Do We Care Enough to Save the Last 76 Southern Resident Orca Whales?

I have spent a lot of time on Puget Sound but have never seen an orca whale, and yet I feel a close connection to these animals. My kids and I have enjoyed watching high definition BBC/PBS nature videos of transient orca whales hunting seals and even narwhals as the Arctic has melted. Orcas ability to communicate and hunt in packs like wolves make them “the most terrifying predator since the Tyrannosauruses Rex” according to one scientist.

There are a lot of competing priorities for local governments including homelessness, the opioid epidemic, mental and behavioral health the list is long and solutions are expensive and very hard to achieve. Somewhere in the distant background of local news coverage is the fact that 8 Southern Resident Orca whales have died in the last 18 months bringing their total to a 30 year low of 76. Simply put the endangered orcas are starving. They are also vulnerable to human caused toxic pollution and boat noise from whale watchers and large ships. If the greatest Apex predator in Puget Sound cannot survive because of damage from human beings what does that say about us?

Do our leaders care enough to do something about it?

One State Legislator from Orcas Island is proposing the Orca Protection Act which would extend whale watching buffers and fund a WDFW enforcement boat. The bill which is expected to cost $1 million is a small first step. Another effort calls for a plan to feed the orcas with 10-20 million more hatchery Chinook to be released into Puget Sound in hopes of providing enough food for the endangered Orcas. For long-term orca recovery we will need a much larger movement and it will need to be a priority for the entire State of Washington.

What would it take to do our part to save the Orcas?

Here is what a three part plan to save the orcas might look like in Pierce County.

1) Work with local tribes to do everything possible to strengthen Chinook salmon runs immediately. Southern Resident Orcas eat fish (transient orcas mostly eat marine mammals). 97% of a Southern Resident Orcas diet is salmon and 78% is Chinook salmon. The decline of our Chinook Salmon runs must be improved if we want to provide the orcas with enough food to survive. First we are going to have to increase the number of hatchery Chinook we release in a manner that minimizes their negative influence on wild salmon which will be challenging.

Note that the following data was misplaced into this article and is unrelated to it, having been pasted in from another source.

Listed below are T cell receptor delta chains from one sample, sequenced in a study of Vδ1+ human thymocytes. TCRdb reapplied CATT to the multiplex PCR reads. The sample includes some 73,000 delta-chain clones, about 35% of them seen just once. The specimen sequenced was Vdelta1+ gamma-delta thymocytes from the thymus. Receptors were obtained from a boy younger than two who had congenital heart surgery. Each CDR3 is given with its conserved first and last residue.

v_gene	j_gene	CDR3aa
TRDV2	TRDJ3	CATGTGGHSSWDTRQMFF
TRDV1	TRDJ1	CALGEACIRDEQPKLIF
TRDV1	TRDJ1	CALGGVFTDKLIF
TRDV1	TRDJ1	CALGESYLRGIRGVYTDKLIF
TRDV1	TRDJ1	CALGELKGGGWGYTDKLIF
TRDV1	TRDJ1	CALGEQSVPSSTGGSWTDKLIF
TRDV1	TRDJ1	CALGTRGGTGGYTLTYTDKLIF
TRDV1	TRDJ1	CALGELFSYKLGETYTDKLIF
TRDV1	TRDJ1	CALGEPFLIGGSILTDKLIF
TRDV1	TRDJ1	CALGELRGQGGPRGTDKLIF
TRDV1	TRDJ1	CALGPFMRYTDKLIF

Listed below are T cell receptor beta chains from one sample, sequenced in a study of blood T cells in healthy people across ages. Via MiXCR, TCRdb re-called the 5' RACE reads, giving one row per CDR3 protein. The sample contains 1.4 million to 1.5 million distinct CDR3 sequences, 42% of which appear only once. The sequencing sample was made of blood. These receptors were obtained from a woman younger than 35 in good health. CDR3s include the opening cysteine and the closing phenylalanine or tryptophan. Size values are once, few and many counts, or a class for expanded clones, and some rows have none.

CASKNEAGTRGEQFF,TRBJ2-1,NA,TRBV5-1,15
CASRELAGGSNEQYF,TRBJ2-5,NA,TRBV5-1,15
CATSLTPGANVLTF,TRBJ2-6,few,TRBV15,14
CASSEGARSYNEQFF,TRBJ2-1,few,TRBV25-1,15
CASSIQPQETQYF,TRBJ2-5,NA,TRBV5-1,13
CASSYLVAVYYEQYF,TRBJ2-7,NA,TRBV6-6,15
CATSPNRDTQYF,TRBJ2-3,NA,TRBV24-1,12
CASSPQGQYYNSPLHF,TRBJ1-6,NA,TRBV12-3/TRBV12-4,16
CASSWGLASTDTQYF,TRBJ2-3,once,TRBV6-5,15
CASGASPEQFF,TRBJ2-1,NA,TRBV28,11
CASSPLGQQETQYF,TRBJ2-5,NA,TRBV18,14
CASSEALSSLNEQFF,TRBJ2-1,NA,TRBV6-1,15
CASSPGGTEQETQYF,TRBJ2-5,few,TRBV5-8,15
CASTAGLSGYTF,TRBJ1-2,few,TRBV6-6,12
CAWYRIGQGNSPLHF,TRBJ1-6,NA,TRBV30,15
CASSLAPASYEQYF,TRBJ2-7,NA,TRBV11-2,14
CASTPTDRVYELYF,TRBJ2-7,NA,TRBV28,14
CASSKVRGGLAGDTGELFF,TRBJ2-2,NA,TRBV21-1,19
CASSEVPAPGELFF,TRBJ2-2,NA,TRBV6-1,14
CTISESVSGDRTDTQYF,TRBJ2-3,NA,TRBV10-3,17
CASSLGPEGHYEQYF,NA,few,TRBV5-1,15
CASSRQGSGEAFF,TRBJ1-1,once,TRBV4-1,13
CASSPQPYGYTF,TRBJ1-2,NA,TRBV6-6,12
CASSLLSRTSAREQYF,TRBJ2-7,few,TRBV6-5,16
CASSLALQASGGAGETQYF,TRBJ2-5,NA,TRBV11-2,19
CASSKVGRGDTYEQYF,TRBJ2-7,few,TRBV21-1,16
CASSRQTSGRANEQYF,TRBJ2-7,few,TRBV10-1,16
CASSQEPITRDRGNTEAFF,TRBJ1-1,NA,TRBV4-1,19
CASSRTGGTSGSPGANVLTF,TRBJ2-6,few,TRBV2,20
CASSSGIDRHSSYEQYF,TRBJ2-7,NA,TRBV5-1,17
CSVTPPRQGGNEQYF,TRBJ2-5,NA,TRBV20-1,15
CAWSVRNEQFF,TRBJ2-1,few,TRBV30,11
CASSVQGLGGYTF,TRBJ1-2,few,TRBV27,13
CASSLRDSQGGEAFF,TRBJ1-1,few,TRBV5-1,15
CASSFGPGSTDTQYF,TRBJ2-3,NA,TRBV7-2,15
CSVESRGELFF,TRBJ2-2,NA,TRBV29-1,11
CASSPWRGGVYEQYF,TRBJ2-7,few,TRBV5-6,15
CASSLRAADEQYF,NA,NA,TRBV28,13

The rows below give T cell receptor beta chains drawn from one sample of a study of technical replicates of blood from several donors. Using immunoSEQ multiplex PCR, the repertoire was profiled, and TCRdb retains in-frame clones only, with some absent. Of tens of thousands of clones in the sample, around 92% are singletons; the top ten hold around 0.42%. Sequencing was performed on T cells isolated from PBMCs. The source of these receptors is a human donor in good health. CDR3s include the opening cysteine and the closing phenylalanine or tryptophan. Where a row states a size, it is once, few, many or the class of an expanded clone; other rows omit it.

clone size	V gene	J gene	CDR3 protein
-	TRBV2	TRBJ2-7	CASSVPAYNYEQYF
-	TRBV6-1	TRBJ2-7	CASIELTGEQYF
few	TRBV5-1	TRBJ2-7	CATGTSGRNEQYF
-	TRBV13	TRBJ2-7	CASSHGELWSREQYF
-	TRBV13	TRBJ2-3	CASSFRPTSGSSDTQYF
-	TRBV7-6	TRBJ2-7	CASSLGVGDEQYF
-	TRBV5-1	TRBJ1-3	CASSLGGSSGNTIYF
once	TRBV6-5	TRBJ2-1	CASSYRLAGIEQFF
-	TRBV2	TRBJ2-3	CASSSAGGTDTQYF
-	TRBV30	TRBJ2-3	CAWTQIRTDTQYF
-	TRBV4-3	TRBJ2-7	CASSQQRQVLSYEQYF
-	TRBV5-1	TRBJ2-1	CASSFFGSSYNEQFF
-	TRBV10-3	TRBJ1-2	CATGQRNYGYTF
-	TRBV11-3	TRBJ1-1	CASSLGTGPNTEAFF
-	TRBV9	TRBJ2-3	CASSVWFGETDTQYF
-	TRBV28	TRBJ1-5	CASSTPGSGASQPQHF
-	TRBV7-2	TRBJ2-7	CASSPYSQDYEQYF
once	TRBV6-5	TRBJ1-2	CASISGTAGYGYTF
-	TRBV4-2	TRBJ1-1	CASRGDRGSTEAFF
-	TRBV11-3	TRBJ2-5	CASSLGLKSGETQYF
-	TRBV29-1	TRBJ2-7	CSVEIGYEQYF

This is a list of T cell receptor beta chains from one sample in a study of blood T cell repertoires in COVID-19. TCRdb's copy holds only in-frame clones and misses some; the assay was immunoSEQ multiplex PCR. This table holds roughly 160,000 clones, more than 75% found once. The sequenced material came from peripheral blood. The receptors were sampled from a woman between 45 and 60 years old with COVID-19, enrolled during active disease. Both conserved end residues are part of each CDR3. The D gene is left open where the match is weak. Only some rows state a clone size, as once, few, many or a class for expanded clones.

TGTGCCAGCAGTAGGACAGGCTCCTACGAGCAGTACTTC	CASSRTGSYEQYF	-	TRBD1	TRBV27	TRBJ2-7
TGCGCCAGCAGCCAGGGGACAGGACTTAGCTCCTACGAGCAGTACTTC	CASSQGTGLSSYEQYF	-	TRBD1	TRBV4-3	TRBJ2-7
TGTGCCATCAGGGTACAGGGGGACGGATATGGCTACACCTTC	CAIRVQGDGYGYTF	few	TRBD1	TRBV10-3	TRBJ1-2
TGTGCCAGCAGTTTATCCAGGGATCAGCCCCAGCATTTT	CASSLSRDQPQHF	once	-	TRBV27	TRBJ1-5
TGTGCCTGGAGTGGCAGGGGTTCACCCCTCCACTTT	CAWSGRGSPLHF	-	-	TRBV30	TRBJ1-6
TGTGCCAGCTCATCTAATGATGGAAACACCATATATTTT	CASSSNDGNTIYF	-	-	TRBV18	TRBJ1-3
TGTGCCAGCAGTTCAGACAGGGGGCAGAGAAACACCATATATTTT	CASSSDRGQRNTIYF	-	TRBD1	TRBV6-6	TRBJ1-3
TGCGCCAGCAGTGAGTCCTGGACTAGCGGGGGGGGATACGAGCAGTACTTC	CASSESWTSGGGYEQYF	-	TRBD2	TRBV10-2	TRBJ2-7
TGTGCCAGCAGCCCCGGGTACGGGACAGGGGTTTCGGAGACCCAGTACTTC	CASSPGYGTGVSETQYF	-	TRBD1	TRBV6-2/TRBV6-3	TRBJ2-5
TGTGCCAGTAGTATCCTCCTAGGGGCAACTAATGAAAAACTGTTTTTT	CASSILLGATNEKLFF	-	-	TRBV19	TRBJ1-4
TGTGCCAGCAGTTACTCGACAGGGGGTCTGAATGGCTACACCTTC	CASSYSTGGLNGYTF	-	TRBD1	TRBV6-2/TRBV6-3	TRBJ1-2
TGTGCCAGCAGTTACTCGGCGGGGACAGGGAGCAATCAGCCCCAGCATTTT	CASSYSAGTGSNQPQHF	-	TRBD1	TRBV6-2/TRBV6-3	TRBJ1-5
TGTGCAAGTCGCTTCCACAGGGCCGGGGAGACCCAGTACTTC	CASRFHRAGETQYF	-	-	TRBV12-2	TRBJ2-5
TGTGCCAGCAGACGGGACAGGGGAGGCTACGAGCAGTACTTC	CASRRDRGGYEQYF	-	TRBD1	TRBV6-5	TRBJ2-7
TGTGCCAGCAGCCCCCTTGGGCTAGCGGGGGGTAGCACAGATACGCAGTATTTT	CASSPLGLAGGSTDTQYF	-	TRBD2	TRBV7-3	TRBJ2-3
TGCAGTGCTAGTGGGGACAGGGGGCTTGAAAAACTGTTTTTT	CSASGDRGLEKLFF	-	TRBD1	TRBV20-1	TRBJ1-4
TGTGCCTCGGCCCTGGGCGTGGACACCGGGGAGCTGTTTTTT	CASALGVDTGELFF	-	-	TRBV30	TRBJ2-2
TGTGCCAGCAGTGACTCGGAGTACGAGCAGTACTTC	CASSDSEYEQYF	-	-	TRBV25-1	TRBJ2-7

Locally we must increase Chinook habitat with projects like the Clear Creek Floodplains for the Future Project that could dramatically increase habitat for juvenile Chinook in the lower Puyallup River. We must also remove barriers like old culverts that currently don’t allow Chinook to get all the way to their spawning grounds.

2) We must do more to clean up Puget Sound water quality and limit the release of toxins. Low-impact development, reducing plastic waste, and even electric vehicles (no oil leaks) can provide cleaner water for orcas. Our new Chambers Creek Sewer Treatment plant expansion will make the water going into Puget Sound much cleaner and will dramatically reduce nitrogen.

3) We must limit the sound that boats make underwater. One thing Pierce County could do is to move towards an electric ferry with a much cleaner and quieter engine like the one being built for Skagit County. Pierce County owns two ferry’s that annually use over 170,000 gallons of diesel so the potential retrofit to an electric engine might pay for itself fairly quickly.

Will Southern Resident Orcas be something my grandchildren see in a museum (like a dinosaur), or thriving in Puget Sound and the Salish Sea? Only time will tell. Let’s hope we get it together in time to protect the one species that makes our region truly unique.

Ryan Dicks, Pierce County Sustainability Manager


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